EXPENSIVE URINE

Vitamin C is water soluble, which explains why excess intakes are excreted through one’s urine. It is believed that under normal healthy conditions, the human body comfortably absorbs up to 300 mg of vitamin C. Taking a dose of 1 000 mg may therefore exceed the body’s ability to absorb and retain vitamin C. However, during an infection, our bodies are able to absorb more vitamin C and research has shown 1 000 mg to be the optimal dose in supporting the immune system, this demonstrates that our bodies can indeed tolerate and utilise higher doses. If, however, one supplements over the levels your body can absorb and use, there will be an increase in excretion of the vitamin C not absorbed or utilised.

The regular intake of caffeine can increase vitamin C losses due to the diuretic effect of caffeine. Caffeine is found in coffee, tea, cola drinks and other energy tonics that contain caffeine, as well as certain pain killers and cold medicines.

TIPS!

  • During cold and flu season, take 1 000 mg of vitamin C per day, or 1 500 mg if you are an athlete, or if you lead a very active lifestyle.
  • Select a vitamin C supplement enriched with ingredients such as hesperidin, rutin, glutathione and alpha lipoic acid as these nutrients help optimise the absorption and utilisation of vitamin C.
  • Take your vitamin C tablets after breakfast, as the presence of food slows down the digestion and allows more time to optimally absorb the vitamin C from your supplement. This also reduces the risk of digestive system irritation.
  • Take your vitamin C supplement with cold or room temperature water. The heat from hot beverages will destroy some of the valuable vitamin C, and the tannins and caffeine found in coffee and tea can bind some nutrients, making them less available for absorption.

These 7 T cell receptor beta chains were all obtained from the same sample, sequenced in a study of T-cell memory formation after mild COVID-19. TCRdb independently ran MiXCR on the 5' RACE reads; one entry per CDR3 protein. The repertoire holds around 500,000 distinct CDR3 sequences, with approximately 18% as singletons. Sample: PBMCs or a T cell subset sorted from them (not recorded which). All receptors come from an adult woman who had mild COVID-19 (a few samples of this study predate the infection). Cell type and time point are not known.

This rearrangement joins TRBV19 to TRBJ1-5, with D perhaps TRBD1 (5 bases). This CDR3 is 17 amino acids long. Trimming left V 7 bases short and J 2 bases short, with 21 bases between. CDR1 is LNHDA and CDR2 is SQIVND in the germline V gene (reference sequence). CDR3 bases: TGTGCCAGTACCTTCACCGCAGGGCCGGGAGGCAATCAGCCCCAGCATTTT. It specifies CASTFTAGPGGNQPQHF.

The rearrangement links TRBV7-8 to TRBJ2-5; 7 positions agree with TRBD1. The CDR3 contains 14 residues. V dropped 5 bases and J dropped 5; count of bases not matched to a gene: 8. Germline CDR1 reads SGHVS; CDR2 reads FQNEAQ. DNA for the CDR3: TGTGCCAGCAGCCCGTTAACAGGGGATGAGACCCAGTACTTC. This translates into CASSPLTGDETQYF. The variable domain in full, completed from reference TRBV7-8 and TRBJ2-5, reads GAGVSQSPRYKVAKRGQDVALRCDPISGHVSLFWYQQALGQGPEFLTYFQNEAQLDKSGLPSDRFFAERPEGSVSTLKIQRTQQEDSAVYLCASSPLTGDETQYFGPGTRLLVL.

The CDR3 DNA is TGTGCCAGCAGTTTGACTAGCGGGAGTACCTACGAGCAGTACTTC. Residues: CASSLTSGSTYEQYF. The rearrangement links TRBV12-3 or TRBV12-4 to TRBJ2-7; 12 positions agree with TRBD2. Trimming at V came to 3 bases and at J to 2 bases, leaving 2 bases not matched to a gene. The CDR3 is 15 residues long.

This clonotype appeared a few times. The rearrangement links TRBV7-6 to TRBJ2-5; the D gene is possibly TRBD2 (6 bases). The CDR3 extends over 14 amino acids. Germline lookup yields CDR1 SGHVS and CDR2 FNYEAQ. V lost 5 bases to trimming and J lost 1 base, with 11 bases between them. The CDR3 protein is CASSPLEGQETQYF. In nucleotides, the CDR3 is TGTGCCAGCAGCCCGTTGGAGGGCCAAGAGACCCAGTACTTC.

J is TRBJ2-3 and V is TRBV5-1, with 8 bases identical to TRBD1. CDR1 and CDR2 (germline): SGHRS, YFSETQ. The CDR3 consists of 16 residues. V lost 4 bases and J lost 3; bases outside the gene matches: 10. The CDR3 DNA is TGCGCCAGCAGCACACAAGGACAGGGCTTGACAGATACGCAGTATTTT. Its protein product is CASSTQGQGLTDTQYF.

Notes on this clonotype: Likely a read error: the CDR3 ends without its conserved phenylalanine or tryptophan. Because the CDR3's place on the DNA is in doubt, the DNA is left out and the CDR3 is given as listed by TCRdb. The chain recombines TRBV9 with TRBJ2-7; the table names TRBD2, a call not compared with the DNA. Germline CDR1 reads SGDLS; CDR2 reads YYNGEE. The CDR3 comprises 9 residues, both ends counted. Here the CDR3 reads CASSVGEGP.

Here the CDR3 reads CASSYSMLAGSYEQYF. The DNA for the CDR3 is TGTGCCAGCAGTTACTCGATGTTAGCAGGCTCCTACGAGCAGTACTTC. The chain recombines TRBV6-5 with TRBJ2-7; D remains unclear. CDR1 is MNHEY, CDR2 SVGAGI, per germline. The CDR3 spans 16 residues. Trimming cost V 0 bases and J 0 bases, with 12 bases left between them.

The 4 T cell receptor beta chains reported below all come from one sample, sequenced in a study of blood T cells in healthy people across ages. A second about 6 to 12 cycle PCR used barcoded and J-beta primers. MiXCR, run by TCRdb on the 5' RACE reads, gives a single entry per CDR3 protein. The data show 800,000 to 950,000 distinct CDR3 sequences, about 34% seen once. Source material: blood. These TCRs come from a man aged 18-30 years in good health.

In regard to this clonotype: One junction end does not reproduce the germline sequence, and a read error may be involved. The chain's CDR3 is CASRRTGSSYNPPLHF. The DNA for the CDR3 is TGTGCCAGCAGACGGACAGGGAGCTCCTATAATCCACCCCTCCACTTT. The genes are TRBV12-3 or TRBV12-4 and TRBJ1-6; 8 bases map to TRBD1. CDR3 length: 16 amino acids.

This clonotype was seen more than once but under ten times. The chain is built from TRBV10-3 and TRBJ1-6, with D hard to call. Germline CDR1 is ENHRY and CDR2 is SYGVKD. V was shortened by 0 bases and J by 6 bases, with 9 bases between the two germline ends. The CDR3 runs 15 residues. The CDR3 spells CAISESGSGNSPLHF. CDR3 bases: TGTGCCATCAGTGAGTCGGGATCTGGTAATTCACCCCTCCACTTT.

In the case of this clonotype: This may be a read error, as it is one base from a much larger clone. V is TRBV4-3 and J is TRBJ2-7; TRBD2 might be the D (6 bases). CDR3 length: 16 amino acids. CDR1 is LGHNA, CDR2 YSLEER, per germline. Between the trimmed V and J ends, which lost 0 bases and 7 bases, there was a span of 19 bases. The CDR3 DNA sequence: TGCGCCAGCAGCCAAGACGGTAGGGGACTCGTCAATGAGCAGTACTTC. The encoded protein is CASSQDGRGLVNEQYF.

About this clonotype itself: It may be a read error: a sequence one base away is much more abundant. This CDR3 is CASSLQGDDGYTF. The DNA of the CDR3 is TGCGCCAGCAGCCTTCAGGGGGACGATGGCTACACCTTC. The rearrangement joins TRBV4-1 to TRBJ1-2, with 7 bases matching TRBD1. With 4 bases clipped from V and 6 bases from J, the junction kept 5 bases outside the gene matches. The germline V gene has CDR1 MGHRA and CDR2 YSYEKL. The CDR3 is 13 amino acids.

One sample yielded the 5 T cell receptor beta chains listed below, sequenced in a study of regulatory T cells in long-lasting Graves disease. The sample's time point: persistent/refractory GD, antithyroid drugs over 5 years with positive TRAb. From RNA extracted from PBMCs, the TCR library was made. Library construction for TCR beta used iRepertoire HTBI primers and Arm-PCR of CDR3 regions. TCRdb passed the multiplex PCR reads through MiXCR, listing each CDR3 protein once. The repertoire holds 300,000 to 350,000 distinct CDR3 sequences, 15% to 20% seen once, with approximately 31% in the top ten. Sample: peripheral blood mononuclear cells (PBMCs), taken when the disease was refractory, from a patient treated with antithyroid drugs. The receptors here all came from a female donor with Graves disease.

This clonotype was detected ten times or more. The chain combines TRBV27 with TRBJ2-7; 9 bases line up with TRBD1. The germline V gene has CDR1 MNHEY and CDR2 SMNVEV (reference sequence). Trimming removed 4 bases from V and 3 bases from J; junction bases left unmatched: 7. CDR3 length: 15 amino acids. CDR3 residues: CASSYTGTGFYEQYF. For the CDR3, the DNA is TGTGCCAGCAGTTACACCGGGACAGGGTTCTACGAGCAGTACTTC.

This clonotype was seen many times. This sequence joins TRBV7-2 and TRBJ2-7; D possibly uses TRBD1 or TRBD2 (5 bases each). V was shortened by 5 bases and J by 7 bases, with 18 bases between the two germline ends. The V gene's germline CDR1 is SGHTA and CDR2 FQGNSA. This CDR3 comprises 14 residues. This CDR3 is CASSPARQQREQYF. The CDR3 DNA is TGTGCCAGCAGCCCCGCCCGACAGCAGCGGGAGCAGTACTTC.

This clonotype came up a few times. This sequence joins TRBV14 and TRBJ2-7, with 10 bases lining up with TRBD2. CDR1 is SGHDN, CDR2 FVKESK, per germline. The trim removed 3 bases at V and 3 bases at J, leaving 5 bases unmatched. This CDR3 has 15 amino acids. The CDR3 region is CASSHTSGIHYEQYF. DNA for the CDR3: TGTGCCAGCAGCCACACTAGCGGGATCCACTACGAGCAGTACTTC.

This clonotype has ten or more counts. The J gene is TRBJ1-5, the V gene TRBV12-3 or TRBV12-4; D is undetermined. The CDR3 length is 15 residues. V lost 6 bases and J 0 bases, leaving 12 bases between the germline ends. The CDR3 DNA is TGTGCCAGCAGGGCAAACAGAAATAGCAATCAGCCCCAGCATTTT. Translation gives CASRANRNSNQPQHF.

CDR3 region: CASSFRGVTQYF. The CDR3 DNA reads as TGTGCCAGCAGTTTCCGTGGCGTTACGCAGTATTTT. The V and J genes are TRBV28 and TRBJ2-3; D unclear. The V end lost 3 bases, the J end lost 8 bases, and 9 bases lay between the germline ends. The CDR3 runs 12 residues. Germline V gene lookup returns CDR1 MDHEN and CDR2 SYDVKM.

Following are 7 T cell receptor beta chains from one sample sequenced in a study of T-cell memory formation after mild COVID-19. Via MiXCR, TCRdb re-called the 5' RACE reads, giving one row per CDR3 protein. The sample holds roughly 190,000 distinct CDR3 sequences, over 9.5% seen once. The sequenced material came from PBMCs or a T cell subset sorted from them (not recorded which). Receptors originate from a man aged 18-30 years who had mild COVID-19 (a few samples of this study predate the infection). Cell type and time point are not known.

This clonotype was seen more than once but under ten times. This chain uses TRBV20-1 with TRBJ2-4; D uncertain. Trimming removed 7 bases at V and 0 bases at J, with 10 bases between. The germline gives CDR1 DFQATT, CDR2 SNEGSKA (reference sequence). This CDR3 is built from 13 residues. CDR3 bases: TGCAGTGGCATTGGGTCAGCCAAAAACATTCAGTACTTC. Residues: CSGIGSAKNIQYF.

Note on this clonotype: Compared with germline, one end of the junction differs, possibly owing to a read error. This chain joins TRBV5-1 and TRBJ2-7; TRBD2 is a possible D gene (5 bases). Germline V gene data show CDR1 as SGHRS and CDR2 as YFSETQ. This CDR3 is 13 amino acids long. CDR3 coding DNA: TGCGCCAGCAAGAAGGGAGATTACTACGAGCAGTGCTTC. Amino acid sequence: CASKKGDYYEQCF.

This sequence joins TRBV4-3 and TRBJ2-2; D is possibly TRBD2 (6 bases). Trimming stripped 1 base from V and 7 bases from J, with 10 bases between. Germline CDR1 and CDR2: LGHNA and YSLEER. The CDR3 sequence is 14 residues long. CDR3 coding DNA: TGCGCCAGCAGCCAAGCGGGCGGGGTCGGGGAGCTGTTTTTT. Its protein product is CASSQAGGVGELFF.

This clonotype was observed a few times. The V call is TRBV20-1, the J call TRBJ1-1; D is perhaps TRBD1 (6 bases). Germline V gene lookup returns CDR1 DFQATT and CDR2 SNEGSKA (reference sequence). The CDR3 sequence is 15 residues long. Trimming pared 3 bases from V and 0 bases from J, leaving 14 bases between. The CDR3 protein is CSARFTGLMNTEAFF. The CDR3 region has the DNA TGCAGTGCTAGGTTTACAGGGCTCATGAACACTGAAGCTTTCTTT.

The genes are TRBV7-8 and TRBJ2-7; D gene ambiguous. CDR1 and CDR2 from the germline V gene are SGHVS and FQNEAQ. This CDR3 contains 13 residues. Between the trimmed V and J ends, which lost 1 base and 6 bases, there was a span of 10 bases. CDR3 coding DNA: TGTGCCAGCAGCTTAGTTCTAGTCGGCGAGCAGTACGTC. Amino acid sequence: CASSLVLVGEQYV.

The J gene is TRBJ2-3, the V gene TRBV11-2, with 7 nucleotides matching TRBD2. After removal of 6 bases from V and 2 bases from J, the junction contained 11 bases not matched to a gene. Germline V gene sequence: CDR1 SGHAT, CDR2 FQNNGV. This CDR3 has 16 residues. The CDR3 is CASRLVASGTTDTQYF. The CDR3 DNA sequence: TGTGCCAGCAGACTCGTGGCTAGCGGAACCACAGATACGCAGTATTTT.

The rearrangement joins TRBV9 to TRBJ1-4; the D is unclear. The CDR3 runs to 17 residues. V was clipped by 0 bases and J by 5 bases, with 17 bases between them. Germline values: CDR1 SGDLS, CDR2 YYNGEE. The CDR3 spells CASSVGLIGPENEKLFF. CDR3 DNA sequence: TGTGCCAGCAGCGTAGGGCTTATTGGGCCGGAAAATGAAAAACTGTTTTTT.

SIDE EFFECTS OF TOO MUCH VITAMIN C?

High doses of vitamin C are tolerated better by some individuals than others. Side effects of intakes higher than 2 000 mg include digestive system discomfort and possible diarrhoea. Excessive intake of vitamin C is not recommended in individuals who suffer with, or who are at risk of oxalate kidney stones. The fact is that vitamin C cannot cause kidney stones, but with supplementation of doses of more than 2 000 mg per day, excess vitamin C that cannot be utilised by the body is filtered out by the kidneys – the acidic nature of vitamin C may then contribute to the risk of oxalate kidney stones, a specific kind of kidney stone that forms as a result of the accumulation of oxalates, a component found in various foodstuffs including certain vegetables.

Editor’s note: Camu Camu (2g per vit C/100g) is the most potent source of vitamin C known to man!

TIPS!

  • During cold and flu season, take 1 000 mg of vitamin C per day, or 1 500 mg if you are an athlete, or if you lead a very active lifestyle.
  • Select a vitamin C supplement enriched with ingredients such as hesperidin, rutin, glutathione and alpha lipoic acid as these nutrients help optimise the absorption and utilisation of vitamin C.
  • Take your vitamin C tablets after break- fast, as the presence of food slows down the digestion and allows more time to optimally absorb the vitamin C from your supplement. This also reduces the risk of digestive system irritation.
  • Take your vitamin C supplement with cold or room temperature water. The heat from hot beverages will destroy some of the valuable vitamin C, and the tannins and caffeine found in coffee and tea can bind some nutrients, making them less available for absorption.

References

  1. Leibovitz B. and Siegel B.V. Ascorbic Acid and the immune response. Adv Exp Med Biol 1981; (135): 1-25.
  2. Hemila H. and Herman Z.S. Vitamin C and the common cold: a retrospective analysis of Chalmer’s review. J Am Coll Nutr 1995; (14): 116-23.
  3. Douglas R.M. et al. Vitamin C for preventing and treating the common cold. Cochrane Database Syst Rev 2000; 2:CD000980.

 

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Vitamin C breakdown – Sensible and essential supplementation

Andrea du Plessis
About The Author
- Andrea is a registered dietician. Following her initial career as a consulting dietitian, she furthered her studies in the field of sports nutrition with a Master’s degree in Sports Science. As nutrition expert, she has a passion for healthcare through nutrition, natural remedies and an active lifestyle.